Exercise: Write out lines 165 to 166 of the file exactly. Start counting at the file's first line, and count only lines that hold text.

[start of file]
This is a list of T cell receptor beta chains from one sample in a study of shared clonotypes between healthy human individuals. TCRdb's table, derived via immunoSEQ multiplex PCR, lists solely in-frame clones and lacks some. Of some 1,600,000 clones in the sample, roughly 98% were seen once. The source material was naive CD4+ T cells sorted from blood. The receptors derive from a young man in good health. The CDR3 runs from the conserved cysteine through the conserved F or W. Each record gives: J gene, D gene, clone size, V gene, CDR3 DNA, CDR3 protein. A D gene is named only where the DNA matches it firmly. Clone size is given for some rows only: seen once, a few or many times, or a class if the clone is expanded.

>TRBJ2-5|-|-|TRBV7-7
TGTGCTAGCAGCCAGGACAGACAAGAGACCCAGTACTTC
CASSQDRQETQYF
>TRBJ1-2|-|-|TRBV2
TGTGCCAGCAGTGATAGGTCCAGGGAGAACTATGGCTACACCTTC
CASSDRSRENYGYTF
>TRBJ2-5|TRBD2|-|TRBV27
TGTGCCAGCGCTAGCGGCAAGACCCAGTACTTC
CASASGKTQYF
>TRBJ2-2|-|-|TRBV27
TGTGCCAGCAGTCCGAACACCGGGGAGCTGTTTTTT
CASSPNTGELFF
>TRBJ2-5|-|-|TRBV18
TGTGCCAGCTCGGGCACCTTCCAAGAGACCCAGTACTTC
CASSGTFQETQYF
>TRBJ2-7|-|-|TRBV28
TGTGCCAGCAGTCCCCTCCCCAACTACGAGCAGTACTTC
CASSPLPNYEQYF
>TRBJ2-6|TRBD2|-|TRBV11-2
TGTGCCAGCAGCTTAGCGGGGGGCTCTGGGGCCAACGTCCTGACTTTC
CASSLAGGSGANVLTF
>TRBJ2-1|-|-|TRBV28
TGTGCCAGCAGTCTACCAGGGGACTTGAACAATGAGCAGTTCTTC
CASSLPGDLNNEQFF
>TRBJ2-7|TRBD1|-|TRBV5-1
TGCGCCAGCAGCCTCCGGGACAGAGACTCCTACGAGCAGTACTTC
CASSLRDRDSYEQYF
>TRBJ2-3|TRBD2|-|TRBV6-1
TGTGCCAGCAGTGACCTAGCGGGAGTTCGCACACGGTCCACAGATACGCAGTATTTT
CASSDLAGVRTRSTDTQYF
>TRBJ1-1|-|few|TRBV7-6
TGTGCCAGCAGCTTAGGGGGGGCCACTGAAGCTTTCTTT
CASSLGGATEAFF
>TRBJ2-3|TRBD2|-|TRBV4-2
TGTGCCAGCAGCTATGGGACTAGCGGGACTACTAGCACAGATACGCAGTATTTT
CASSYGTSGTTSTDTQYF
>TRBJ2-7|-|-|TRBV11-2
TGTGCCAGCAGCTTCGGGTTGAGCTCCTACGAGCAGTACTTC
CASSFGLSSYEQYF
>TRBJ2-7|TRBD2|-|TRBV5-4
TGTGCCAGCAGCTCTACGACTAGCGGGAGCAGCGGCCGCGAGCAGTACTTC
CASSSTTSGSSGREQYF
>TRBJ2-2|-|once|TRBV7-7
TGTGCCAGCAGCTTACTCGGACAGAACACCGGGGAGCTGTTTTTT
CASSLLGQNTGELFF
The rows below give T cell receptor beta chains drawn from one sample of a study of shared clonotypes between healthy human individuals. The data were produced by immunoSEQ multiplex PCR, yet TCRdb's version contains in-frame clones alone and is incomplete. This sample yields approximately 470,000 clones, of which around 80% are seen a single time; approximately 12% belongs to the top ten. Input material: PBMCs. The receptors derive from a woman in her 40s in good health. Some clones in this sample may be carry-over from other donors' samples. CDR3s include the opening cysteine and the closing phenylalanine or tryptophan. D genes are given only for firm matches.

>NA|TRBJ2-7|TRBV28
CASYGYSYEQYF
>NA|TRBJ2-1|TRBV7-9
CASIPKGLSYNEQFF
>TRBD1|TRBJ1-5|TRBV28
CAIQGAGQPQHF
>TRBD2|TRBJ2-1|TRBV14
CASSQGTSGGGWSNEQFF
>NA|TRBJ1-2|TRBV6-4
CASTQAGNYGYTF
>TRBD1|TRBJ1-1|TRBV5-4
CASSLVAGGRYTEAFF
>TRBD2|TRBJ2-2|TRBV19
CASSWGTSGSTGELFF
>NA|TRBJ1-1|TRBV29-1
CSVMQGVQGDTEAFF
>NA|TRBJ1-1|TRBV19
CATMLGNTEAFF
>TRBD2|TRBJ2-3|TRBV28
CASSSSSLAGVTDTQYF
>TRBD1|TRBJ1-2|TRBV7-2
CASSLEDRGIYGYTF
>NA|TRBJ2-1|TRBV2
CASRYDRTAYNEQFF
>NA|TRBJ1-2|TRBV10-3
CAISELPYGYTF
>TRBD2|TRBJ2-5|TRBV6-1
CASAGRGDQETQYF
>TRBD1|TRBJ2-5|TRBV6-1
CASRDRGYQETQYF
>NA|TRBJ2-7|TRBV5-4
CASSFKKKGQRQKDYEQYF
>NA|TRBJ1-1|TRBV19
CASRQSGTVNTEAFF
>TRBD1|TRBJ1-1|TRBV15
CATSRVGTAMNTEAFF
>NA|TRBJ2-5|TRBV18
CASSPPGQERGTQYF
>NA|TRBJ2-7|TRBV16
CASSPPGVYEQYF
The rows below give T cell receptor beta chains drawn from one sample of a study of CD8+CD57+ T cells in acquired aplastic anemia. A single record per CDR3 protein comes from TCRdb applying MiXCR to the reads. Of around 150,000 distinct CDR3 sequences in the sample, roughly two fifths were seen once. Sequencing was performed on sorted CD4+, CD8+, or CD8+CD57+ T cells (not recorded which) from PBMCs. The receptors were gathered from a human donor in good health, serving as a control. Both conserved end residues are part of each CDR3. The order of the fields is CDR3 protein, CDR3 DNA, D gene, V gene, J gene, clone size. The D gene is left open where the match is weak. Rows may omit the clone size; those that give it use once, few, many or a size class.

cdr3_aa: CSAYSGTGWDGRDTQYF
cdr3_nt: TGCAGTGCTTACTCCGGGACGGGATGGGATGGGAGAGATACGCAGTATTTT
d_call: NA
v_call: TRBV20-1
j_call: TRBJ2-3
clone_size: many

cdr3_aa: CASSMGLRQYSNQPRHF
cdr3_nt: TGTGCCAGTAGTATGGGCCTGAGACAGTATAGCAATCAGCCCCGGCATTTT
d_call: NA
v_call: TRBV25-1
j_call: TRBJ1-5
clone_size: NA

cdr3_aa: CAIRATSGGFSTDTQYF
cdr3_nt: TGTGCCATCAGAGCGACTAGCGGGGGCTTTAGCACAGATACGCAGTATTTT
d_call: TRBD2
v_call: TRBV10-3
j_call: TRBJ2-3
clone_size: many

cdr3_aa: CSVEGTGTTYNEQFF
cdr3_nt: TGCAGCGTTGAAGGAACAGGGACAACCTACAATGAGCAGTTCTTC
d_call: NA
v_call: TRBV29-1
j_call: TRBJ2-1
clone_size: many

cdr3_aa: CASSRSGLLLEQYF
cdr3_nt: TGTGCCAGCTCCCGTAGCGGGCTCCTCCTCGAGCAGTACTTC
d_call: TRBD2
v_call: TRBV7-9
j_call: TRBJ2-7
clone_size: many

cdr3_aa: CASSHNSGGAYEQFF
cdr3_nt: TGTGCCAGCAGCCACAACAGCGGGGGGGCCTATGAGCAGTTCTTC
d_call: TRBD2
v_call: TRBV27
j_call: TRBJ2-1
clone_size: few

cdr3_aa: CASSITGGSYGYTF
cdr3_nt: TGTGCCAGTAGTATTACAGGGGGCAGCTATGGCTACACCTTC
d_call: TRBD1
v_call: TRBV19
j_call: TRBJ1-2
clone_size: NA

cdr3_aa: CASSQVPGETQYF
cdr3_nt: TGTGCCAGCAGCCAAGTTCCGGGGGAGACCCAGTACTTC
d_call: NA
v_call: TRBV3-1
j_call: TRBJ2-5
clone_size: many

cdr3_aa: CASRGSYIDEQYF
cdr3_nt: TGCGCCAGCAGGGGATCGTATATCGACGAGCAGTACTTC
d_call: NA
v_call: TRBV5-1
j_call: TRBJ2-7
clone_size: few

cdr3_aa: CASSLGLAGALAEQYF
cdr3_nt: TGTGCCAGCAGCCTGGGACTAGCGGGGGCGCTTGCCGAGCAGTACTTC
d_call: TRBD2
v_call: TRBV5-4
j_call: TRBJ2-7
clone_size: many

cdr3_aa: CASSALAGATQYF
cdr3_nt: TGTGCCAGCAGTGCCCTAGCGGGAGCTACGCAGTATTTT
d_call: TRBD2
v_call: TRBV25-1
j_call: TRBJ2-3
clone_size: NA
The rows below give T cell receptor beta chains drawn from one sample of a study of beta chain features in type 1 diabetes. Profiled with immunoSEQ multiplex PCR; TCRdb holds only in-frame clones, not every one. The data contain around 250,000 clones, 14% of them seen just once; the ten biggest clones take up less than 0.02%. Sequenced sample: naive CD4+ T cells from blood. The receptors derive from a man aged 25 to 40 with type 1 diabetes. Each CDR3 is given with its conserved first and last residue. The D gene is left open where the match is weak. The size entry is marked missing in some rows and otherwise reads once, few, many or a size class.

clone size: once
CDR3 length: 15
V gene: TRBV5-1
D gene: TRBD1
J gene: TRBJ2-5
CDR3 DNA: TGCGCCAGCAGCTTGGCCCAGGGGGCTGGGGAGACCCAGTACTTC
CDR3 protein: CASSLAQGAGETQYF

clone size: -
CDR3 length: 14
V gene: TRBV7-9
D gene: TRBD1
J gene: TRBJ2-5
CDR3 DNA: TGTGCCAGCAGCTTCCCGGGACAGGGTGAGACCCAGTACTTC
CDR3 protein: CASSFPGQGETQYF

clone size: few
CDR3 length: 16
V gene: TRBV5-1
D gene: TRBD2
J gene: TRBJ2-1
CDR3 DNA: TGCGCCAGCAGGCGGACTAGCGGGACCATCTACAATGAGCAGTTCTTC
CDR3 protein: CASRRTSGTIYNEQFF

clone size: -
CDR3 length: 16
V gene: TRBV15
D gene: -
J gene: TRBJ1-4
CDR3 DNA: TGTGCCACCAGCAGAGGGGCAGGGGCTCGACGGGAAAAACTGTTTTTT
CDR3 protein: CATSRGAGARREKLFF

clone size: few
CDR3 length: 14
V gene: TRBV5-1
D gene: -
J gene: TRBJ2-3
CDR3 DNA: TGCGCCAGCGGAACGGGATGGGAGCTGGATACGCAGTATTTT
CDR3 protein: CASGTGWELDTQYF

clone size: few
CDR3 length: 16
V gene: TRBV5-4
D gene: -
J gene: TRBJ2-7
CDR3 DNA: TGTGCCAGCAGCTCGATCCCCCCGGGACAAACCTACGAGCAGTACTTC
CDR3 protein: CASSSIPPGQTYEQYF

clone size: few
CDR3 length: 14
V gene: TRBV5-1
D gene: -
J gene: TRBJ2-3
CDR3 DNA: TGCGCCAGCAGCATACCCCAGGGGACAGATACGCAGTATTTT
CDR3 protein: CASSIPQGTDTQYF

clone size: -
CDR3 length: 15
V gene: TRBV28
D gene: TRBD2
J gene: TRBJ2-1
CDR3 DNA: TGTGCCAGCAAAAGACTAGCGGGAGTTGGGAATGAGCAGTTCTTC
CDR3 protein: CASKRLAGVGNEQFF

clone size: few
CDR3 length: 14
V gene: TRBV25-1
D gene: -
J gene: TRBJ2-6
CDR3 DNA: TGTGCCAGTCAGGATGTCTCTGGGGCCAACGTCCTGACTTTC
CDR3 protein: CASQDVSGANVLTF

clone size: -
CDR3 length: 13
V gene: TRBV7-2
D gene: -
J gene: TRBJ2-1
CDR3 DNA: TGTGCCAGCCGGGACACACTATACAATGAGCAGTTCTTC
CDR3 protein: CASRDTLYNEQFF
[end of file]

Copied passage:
V gene: TRBV7-9
D gene: TRBD1